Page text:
If you travel back in time to Scandinavia at the end of the ninth century and asked a contemporary what time you had landed in, they would definitely not say “the Viking Age.”
But they may say “the Steel Age” because at this time, steel was a newly developed and revolutionary material, which was hugely important for work and everyday life in Scandinavia.
So says archaeologist Henriette Lyngstrøm from the University of Copenhagen, Denmark. She thinks that the Viking Age could be more appropriately termed, the Steel Age.
The “Viking Age” does more harm than good in archaeology, says Lyngstrøm.
“It’d make much more sense if we called it the Steel Age, because it would make us more open-minded with the period without constantly having images of Vikings spring to mind,” she says.
But the suggestion has not gone down well with archaeologist Jens Ulriksen, head of research at the Museum of South East Denmark.
“To be frank, I don’t care. It could just as well be called the Soren Age,” he says.
“I’m more interested in what the period of time is, and when it began and ended, than what it’s called. Moreover, the Viking Age is a good brand. There’s no need to change it,” says Ulriksen.
Ulriksen agrees that the introduction of steel in Denmark is a good way to define the period to a certain extent, as it characterises local events in Scandinavia, in a way that the “Viking Age” does not.
“One of the functions of the definition of the Viking Age as it is today, is that it’s based on events and battles that happened in England and not in [Scandinavia],” he says.
It’s reasonable enough to want to base the name of the period on the archaeological material, says Ulriksen. But he doubts it will catch on.
The “Steel Age” does not improve the definition according to archaeologist Andres Dobat from Aarhus University, Denmark.
“It doesn’t make sense. It’d just be yet another analytical framework to control our view of history,” he says.
But the Viking Age is problematic, he says. And it has achieved such a star status that we risk overlooking other interesting archaeological periods.
“The interest in the Viking Age is completely manic. It can be quite grotesque, even for those who work in the field--everything’s about the Viking Age. And the Viking Age is over represented in research communication, because everyone is crazy about it,” says Dobat.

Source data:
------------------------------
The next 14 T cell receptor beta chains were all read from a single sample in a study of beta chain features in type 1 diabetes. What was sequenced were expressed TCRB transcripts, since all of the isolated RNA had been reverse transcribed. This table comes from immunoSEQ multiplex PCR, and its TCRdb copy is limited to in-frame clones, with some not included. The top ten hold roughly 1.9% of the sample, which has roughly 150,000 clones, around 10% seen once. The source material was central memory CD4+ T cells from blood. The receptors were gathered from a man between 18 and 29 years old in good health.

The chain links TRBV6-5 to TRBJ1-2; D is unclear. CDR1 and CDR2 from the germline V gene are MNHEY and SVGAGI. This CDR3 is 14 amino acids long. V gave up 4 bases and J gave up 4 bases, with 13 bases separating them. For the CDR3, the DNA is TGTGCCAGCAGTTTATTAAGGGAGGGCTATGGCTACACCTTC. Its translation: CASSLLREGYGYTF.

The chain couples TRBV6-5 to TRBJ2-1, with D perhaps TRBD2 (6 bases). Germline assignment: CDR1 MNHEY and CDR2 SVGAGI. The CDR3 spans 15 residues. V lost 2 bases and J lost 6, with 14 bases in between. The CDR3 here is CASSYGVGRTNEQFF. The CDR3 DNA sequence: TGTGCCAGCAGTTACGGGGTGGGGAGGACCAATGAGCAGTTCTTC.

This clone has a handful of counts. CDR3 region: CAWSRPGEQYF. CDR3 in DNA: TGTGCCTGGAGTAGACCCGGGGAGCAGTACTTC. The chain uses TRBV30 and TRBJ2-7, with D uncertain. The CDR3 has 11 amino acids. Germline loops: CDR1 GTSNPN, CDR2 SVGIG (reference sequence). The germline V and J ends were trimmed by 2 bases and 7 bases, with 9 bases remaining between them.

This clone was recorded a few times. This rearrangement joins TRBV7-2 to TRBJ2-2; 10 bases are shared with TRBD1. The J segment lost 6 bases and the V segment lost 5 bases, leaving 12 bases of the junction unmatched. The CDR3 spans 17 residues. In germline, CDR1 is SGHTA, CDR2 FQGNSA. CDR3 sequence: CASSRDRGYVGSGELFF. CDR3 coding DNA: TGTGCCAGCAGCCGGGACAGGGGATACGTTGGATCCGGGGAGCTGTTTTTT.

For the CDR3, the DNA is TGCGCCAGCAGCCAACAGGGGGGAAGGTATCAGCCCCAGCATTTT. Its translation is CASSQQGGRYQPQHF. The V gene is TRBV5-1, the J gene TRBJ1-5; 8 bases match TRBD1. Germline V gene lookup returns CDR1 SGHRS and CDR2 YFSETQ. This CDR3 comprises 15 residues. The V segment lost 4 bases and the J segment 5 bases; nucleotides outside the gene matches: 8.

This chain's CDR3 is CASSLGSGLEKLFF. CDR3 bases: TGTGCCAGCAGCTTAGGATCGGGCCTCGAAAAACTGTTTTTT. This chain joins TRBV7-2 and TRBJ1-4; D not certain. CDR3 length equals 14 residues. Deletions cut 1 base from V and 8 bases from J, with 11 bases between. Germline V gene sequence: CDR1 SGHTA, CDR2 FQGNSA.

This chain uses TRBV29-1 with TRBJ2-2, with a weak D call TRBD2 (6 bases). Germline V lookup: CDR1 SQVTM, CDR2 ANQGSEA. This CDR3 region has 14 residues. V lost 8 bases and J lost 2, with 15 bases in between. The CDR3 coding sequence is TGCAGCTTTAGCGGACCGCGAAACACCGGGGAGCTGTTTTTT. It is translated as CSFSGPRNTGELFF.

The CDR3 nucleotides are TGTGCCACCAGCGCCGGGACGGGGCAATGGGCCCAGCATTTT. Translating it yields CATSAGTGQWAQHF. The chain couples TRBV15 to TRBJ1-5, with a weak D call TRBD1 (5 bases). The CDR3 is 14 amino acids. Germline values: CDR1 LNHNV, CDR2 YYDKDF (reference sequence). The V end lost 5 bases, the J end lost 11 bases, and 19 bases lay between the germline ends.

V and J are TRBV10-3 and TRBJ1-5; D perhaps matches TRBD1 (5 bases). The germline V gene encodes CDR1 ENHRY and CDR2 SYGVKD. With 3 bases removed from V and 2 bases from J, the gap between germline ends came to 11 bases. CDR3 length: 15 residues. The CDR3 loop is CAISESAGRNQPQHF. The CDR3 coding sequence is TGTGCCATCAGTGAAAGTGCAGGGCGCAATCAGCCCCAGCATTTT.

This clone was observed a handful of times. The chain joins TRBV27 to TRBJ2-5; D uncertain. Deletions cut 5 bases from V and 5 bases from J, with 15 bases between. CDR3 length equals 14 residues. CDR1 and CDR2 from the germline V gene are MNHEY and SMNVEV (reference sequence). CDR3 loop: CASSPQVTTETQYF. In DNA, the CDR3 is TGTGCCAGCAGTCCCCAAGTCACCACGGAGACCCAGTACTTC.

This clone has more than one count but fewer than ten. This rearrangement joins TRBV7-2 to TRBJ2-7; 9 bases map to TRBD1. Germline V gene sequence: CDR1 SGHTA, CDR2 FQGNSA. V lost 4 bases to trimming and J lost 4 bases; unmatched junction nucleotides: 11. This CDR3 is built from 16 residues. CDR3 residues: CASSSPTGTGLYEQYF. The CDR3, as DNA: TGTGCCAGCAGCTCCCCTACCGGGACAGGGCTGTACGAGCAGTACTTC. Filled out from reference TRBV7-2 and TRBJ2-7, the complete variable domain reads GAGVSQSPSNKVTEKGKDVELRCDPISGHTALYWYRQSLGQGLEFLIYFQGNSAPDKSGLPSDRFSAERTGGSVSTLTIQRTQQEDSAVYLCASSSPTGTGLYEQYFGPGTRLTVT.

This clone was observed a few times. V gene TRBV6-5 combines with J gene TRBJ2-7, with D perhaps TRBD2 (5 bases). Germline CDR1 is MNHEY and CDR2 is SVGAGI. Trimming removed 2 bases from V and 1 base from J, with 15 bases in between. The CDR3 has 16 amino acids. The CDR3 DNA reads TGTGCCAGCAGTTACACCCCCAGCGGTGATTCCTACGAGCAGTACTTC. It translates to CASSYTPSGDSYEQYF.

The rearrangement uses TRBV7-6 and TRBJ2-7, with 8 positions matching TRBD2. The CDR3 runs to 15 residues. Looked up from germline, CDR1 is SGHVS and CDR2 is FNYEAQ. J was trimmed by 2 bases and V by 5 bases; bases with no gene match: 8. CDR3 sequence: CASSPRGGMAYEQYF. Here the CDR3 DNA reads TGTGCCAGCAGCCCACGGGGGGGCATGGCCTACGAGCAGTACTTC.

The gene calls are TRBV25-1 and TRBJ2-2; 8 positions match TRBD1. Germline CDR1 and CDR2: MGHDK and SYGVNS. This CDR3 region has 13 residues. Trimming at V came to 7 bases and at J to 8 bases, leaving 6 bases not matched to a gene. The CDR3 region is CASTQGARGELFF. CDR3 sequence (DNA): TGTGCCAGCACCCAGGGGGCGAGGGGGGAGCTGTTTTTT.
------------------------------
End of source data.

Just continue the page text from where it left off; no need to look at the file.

So the discussion about nomenclature is important as it at least increases awareness of this period’s special status, he says.
“It’s good to have a more critical approach to the glorification of the Viking Age. We should do away with all this ‘wow that’s great!’ and ‘oh my god how amazing is that!’ Remember that when the Viking kings lived in a house with half painted walls, the Italian people lived in marble castles,” he says.
Dobat introduces his students to how the concept of the Viking Age was first introduced in the late 19th century.
“After [the loss in] 1864, Denmark needed to dwell on a period when they were great. And it’s stuck ever since,” he says.
“Even today, when globalisation and EU-membership can threaten national identify. We grab the Viking Age like a comfortable pair of shoes that make us feel safe again,” says Dobat.
But this is not necessarily a problem, according to Ulriksen. He is tired of the whole discussion that has been circulating in archaeological circles for many years, he says.
“There’s a kind of hypersensitivity to anything that faintly whiffs of national identity. Some section of society feels bad about romanticising the Vikings, and I don’t get it,” he says.
For Ulriksen, it can only be a positive thing if people are interested in the Viking Age.
Lyngstrøm agrees with her colleagues that renaming the period is in fact unlikely to happen. But this is precisely why the conversation is important, she says.
“Even though it’s unrealistic to change the name to the Steel Age, it’s healthy to turn things upside down sometimes,” says Lyngstrøm.
“You could say that in this way it’s just an academic exercise, especially for archaeologists. We’re locked into the terminology and perhaps a debate can help,” she says.
Lyngstrøm still hopes for a name change, one day.
“I say this to all my students, so perhaps the Steel Age will breakthrough in 20 to 30 years’ time.”